I don’t spend that much time thinking cloud these days, although there are interesting machinations here at Google that might suck me in should I get bored with Android. But the topic isn’t going away just because I’m ignoring it.
Privacy and Cynicism · I remember being in San Francisco last year and there were ads on the taxicabs: “We care about the Private Cloud”. Say what? This whole “Private Cloud” notion is a conspiracy between CIOs who think they can do a better job securing data than professional shared-services operators (uh huh), and systems vendors who love the idea of selling enterprises way more hardware than they’ll ever need at one time, so they have the heavyweight infrastructure you need to support lightweight deployment.
It’ll Happen Anyhow · It might even be true that the business benefit of getting app deployments out of the clutches of Mordac the Preventer is enough to justify all the extra iron you’re going to need to offer Whatever as a Service.
It’ll happen anyhow because people will go off to AWS or Heroku or App Engine or wherever to get Whatever as a Service and, as with many other technologies, CIOs will be the last to discover that their business has already been bet.
I’m thinking mostly greenfield projects. It’s easy to see people building apps on idiosyncratic offerings like App Engine or whatever version of Rails or PHP your friendly local PaaS provider has on offer. But the notion of cloudifying production apps, which in my experience tend to have arcane tangles of highly version-specific dependencies, seems way tougher to me.
Where we going? · There’s a ton of outsourced infrastructure happening right now, and I haven’t seen much data on what’s popular and who’s winning. There’s a broad perception that Amazon Web Services are expensive in production, but people are using them anyhow. It’s a fun area to watch.
All this was brought to front-of-mind when I got a presentation of Stackato, being built right here by ActiveState, who’ve been around Vancouver forever. I liked the story, partly because it’s open-source-centric, which ActiveState has always been, and which infrastructure should by default be. And which also means that there might be a play for it outside the enterprise context.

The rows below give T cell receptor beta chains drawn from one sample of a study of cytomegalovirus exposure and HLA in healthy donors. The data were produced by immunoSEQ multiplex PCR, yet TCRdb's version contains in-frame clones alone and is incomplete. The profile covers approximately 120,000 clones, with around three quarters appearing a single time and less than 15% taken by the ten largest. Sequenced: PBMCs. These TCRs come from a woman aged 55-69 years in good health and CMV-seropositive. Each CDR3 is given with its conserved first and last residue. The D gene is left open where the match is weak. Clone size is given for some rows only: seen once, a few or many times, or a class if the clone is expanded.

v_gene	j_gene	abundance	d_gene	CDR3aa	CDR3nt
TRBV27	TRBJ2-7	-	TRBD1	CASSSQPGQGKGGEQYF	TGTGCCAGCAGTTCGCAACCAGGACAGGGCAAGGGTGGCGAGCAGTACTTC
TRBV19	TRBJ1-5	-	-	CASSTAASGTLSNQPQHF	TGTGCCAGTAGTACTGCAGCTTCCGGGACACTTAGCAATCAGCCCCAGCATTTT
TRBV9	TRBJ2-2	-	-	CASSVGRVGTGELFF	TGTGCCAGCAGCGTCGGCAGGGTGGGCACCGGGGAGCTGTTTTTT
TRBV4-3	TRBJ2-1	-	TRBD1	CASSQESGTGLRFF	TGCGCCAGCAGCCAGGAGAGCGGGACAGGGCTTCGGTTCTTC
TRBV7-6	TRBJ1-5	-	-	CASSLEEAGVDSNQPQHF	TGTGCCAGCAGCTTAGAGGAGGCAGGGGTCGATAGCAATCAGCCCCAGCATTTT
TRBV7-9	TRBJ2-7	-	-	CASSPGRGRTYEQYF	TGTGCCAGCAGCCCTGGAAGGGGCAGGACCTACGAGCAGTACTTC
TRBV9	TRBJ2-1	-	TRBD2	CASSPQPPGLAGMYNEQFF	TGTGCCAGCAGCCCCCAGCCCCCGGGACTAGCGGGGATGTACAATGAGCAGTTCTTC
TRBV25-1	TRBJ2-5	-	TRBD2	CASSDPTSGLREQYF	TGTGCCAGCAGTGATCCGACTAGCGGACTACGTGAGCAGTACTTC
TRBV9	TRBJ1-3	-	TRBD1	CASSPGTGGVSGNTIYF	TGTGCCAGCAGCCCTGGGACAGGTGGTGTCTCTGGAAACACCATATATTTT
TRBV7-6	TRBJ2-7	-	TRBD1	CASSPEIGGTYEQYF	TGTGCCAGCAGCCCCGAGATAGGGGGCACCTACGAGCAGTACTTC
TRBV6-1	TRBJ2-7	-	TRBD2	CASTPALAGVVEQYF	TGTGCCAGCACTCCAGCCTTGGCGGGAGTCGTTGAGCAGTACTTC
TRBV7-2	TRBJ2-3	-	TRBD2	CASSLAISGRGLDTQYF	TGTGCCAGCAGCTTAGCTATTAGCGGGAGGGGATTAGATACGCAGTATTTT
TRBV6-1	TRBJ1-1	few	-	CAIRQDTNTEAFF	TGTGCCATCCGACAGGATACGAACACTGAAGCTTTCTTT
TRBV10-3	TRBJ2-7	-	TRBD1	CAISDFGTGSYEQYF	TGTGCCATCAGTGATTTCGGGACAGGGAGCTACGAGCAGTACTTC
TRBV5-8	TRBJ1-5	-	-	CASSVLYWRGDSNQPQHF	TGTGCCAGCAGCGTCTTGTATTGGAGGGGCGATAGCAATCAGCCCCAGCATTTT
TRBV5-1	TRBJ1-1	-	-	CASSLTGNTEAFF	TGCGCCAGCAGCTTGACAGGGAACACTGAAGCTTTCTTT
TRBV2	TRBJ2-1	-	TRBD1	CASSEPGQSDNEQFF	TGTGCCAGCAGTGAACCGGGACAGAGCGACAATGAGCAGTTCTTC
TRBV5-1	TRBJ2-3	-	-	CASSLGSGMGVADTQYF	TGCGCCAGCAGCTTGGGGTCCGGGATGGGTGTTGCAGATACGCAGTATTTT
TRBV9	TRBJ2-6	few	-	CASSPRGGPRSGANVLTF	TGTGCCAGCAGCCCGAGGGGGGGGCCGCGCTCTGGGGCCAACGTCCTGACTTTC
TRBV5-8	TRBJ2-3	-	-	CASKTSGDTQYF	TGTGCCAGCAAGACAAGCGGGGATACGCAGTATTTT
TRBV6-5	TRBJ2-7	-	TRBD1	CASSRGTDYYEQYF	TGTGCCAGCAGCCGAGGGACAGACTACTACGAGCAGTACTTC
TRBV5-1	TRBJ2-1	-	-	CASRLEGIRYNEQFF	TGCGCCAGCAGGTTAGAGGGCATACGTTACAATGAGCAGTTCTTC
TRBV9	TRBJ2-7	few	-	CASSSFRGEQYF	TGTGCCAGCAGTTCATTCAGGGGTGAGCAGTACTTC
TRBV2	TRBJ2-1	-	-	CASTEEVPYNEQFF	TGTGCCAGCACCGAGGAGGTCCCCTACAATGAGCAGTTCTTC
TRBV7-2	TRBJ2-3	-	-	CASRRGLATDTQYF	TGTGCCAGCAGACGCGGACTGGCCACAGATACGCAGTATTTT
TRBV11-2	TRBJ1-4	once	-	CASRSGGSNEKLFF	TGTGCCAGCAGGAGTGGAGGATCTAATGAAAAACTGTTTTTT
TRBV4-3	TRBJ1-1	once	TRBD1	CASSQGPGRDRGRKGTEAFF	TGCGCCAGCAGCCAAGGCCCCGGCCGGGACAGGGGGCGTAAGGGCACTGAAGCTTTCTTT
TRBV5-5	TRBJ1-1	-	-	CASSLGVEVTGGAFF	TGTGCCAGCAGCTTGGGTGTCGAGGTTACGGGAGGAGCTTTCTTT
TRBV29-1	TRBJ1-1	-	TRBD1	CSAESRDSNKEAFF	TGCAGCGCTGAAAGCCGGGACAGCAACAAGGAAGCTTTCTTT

Also, they have the radical idea that Rails and PHP and NodeJS and Django and Spring and even Erlang are all first-class citizens; love it!
Anyhow, I’m just happy to see that there are people out there with new ideas. Every year that passes, the notion of nonspecialist companies managing their own IT platforms seems increasingly insane at every level.
Comment feed for ongoing:
From: Sadique Ali (Jan 30 2012, at 10:37)
What is your take on the efforts put into this space by groups like Open Stack and Engine Yard?
Which approach- Open Stack's approach of do-anything-on-it cloud or Engine Yard's controlled environments would prevail in the long run?
From: John Cowan (Jan 30 2012, at 11:51)
I think that Private Cloud concept is being driven by the rather business-hostile SLAs of major cloud providers these days, which provide no indemnity if the service vanishes. As a simple example, the Amazon S3 SLA guarantees only uptime; Amazon is entirely free to throw away your data without warning, or to shut down the service altogether with minimal warning. At least your own cloud won't do those things on purpose, though they might by accident.
Migrating production apps should be straightforward on "anything-goes" IaaS services like EC2. I don't see these as being in competition with AppEngine vel sim.; they are a different mechanism for a different purpose.
From: Paul Hoffman (Jan 30 2012, at 14:10)
+1 to John Cowan's response, with a bit more. Given that no one can actually measure who offers better security, assuming that Some Remote Cloud Provider will be better or worse than a private cloud is just a guess. Given how unused CPU cycles get slurped up relatively quickly, over-buying for an internal cloud is probably not as bad of a blunder as over-trusting an outside vendor who can only lose business due to public shaming when they destroy your business.
From: len (Feb 01 2012, at 12:38)
What John and Paul said. Having managed a server center for a HUD application, security and SLAs were very important but security above all. They will bitch about downtime but a security breach meant losing the business.
One more nail in the coffin of the notion that openness is the only approach to systems. Evolution in hostile environments favors semi-permeability and private pools.
Otherwise, Chrome wouldn't exist.
So back to coding this XML editor using a framework from a vendor that did a good job of providing good XML components for just such occasions. Why? I need it to do what I need it to do. Sell it? No. Not enough people share those needs. They share XML.
Locale and scope.
Locale is everything when you consider the needs of the near neighbors to whom one provides services. Scope is everything when you have to decide how widely to share a value.